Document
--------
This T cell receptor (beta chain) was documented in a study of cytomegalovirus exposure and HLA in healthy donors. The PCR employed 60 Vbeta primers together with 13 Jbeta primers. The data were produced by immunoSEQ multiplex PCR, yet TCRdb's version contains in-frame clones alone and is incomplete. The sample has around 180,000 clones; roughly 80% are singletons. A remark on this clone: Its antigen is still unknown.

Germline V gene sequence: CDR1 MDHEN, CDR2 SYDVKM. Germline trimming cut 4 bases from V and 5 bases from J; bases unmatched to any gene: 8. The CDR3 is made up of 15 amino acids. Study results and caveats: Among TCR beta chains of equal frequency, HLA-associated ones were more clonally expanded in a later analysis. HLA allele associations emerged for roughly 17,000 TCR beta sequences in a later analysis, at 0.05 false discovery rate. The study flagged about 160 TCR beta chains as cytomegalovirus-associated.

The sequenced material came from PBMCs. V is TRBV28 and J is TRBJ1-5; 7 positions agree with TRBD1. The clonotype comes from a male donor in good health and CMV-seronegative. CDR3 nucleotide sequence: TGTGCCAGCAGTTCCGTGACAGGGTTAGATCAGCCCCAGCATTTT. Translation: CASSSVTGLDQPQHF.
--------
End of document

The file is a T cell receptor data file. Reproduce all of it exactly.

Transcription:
This T cell receptor (beta chain) was documented in a study of cytomegalovirus exposure and HLA in healthy donors. The PCR employed 60 Vbeta primers together with 13 Jbeta primers. The data were produced by immunoSEQ multiplex PCR, yet TCRdb's version contains in-frame clones alone and is incomplete. The sample has around 180,000 clones; roughly 80% are singletons. A remark on this clone: Its antigen is still unknown.

Germline V gene sequence: CDR1 MDHEN, CDR2 SYDVKM. Germline trimming cut 4 bases from V and 5 bases from J; bases unmatched to any gene: 8. The CDR3 is made up of 15 amino acids. Study results and caveats: Among TCR beta chains of equal frequency, HLA-associated ones were more clonally expanded in a later analysis. HLA allele associations emerged for roughly 17,000 TCR beta sequences in a later analysis, at 0.05 false discovery rate. The study flagged about 160 TCR beta chains as cytomegalovirus-associated.

The sequenced material came from PBMCs. V is TRBV28 and J is TRBJ1-5; 7 positions agree with TRBD1. The clonotype comes from a male donor in good health and CMV-seronegative. CDR3 nucleotide sequence: TGTGCCAGCAGTTCCGTGACAGGGTTAGATCAGCCCCAGCATTTT. Translation: CASSSVTGLDQPQHF.